All smart Business Brokers, Business Intermediaries, and Investment Bankers know, when a selling small business you must have an asking price in order to get business sales activity. Inexperienced Buyers absolutely want to know the business asking price. If the asking price is too far from the business valuation pricing rules of thumb, they will tend to say they are not interested even if there hesitation really is because of price. Americans expect to negotiate, but only a little. They tend not to want to insult the Seller by offering 50 cents on the dollar. For this reason, it is important to price a business that is for sale correctly from the start.
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It is very tempting to price a business high and wait for offers. Business brokers have learned that they rarely come. Often when buyers do appear for an overpriced listing it is from someone looking to steal a business on the cheap who puts in very low offers on many businesses waiting for a desperate business seller to accept their offer in frustration.. Believe me, once you commit to sell your business, the process of selling your business seems to take forever even when it is progressing well. When no one is calling, it really drags out. Don’t overprice your business and, later, fall victim to this low-ball business buyer strategy.
There are buyers for almost all profitable businesses but there may be only two or three in a given market area. You need to get these buyers interested. Proper pricing will do that. We recommend that you price the business no higher than 10% above the high end of reasonable. This will give you negotiating room while presenting an attractive offering that will encourage prospects to continue looking at your business.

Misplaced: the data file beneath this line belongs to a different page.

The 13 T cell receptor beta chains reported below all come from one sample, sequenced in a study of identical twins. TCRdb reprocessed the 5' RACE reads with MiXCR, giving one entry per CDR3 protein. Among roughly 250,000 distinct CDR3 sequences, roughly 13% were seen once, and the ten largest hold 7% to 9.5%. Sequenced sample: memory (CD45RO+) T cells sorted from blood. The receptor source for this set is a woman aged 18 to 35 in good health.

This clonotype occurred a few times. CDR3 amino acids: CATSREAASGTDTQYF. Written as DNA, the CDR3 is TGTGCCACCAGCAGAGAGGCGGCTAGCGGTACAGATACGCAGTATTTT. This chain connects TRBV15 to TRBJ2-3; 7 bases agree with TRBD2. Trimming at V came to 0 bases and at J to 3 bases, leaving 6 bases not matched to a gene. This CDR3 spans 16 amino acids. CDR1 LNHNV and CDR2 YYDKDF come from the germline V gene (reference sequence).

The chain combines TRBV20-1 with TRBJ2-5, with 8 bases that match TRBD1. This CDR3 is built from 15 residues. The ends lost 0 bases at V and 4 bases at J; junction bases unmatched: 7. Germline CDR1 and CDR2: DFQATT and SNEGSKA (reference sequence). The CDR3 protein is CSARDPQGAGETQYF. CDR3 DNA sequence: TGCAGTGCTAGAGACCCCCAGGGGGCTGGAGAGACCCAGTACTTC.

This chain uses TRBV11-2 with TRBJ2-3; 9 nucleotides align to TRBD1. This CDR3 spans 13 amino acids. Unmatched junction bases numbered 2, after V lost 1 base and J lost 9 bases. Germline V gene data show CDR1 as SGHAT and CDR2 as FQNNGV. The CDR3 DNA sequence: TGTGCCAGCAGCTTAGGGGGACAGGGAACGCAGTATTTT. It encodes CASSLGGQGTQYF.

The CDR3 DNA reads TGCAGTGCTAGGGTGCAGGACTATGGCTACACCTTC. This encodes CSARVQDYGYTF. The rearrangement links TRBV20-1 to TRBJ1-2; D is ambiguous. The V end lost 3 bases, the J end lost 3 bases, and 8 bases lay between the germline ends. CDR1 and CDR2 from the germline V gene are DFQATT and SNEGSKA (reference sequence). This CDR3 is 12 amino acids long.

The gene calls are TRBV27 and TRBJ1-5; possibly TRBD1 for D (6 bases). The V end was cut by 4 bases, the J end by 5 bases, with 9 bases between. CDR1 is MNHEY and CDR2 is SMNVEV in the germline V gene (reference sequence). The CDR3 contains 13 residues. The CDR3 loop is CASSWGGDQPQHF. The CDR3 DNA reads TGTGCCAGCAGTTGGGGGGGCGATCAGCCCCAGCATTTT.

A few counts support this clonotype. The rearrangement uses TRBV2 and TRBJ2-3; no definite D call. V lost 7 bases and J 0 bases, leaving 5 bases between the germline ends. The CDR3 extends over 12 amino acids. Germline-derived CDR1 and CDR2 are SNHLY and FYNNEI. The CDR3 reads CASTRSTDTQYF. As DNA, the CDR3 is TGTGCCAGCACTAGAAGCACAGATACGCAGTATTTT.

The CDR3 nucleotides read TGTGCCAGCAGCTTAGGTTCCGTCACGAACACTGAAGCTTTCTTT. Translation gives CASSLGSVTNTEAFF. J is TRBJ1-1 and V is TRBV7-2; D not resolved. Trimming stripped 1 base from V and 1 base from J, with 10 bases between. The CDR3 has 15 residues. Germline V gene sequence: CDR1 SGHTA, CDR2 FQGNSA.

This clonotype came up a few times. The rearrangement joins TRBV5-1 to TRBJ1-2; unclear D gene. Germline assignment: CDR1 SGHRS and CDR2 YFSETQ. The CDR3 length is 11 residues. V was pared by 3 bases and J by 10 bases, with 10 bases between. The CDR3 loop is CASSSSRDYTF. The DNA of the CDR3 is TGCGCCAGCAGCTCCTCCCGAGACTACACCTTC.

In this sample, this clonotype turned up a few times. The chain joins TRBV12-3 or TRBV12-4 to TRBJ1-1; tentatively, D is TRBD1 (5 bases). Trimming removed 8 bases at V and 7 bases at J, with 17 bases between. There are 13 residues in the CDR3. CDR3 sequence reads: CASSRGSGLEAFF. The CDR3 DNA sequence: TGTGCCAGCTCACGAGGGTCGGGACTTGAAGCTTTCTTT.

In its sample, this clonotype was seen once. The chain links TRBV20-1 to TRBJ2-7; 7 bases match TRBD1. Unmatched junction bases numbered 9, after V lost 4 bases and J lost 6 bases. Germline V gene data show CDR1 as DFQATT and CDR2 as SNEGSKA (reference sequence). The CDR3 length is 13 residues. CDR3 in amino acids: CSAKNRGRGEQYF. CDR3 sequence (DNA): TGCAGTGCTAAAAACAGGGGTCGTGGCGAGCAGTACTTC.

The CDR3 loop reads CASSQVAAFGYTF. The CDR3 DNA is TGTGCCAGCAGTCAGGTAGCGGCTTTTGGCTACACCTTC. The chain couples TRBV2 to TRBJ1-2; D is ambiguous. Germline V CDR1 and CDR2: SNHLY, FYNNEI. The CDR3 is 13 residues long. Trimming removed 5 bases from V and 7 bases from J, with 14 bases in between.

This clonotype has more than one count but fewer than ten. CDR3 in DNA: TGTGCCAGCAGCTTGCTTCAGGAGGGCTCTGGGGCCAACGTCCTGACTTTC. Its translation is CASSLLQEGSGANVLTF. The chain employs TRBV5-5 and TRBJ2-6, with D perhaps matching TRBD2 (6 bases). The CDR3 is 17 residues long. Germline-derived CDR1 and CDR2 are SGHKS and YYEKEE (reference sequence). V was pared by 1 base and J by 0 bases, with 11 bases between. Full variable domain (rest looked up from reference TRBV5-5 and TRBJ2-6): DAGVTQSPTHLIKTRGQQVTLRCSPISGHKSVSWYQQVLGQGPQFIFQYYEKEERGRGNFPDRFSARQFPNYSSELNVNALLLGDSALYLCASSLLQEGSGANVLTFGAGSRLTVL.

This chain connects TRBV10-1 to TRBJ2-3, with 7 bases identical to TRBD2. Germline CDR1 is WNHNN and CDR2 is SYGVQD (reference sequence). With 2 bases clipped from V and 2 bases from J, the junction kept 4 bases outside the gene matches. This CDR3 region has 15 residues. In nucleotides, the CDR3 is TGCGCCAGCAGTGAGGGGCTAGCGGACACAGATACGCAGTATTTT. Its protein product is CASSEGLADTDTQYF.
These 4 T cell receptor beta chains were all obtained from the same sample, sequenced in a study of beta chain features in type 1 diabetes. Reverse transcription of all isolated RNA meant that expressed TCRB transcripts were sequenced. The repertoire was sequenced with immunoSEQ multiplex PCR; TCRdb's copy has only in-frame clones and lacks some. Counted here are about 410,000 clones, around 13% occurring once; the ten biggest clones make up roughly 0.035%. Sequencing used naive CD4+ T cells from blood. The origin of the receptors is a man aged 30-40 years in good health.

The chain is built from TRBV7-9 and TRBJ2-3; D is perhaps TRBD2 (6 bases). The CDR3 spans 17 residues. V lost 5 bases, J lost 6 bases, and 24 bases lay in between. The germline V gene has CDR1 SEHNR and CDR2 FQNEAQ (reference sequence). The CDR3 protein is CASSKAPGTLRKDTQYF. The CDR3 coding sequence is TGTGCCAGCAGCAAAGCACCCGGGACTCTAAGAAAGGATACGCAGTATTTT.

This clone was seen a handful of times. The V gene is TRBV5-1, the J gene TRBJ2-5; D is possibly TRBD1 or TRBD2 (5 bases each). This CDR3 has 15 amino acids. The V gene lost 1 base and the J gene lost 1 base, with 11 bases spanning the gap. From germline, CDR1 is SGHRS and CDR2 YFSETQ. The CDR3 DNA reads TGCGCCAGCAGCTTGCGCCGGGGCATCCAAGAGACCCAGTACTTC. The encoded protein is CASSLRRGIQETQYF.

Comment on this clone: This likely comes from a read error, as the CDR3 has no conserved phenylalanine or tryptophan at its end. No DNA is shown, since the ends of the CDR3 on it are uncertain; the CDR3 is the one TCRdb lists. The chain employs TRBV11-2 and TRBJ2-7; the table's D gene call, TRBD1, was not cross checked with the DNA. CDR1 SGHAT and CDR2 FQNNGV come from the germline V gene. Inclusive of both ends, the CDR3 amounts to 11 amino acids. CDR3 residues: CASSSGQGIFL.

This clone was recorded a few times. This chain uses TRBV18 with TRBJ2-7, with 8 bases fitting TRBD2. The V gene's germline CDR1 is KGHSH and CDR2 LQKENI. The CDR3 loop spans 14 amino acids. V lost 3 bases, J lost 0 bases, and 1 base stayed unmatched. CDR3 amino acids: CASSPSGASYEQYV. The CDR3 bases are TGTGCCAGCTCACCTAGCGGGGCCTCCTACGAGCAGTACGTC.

If, after 90 days of proper marketing and prospecting (ads are appearing in the right websites, direct mail and selected calling to the right people), you do not have serious prospects working on an offer then you should seriously consider cutting the asking price. The market is telling you something.
If you are in a hurry to sell, price the business near an average price based on your valuation. Make sure you still have some negotiating room in your asking price. Buyers will almost always find a problem and the ability to give a little back solves many problems. If possible, always keep a few chips in your pocket to use to solve problems all the way through settlement.
One of my first listings was a small daycare center. The Seller had made her decision to sell and was now in a rush to get it done. She had been marketing the business for the past two months herself. She did not have a huge investment and just wanted out so, because she wanted a quick offer, she had priced the business at about 75% of the fair market value. Her one prospect proceeded to negotiate her down to 60% of the fair market value and still chose not to close. Prospects assumed something must be wrong with the business for it to be priced so low. We immediately suggested raising the price to 95% of fair market value. This was low enough to generate contacts from real prospects and gave us money with which to negotiate with. The business was sold and settled at 85% of fair market value in 60 days.
Gregory R. Caruso, JD, CPA, CVA
Harvest Business Advisors
Harvest Business Advisors works with contractors, engineers, distributors, manufactures, professional and service companies as business brokers or intermediaries, valuation experts, and succession and exit strategy consultants in Maryland, Pennsylvania, New Jersey, and Virginia.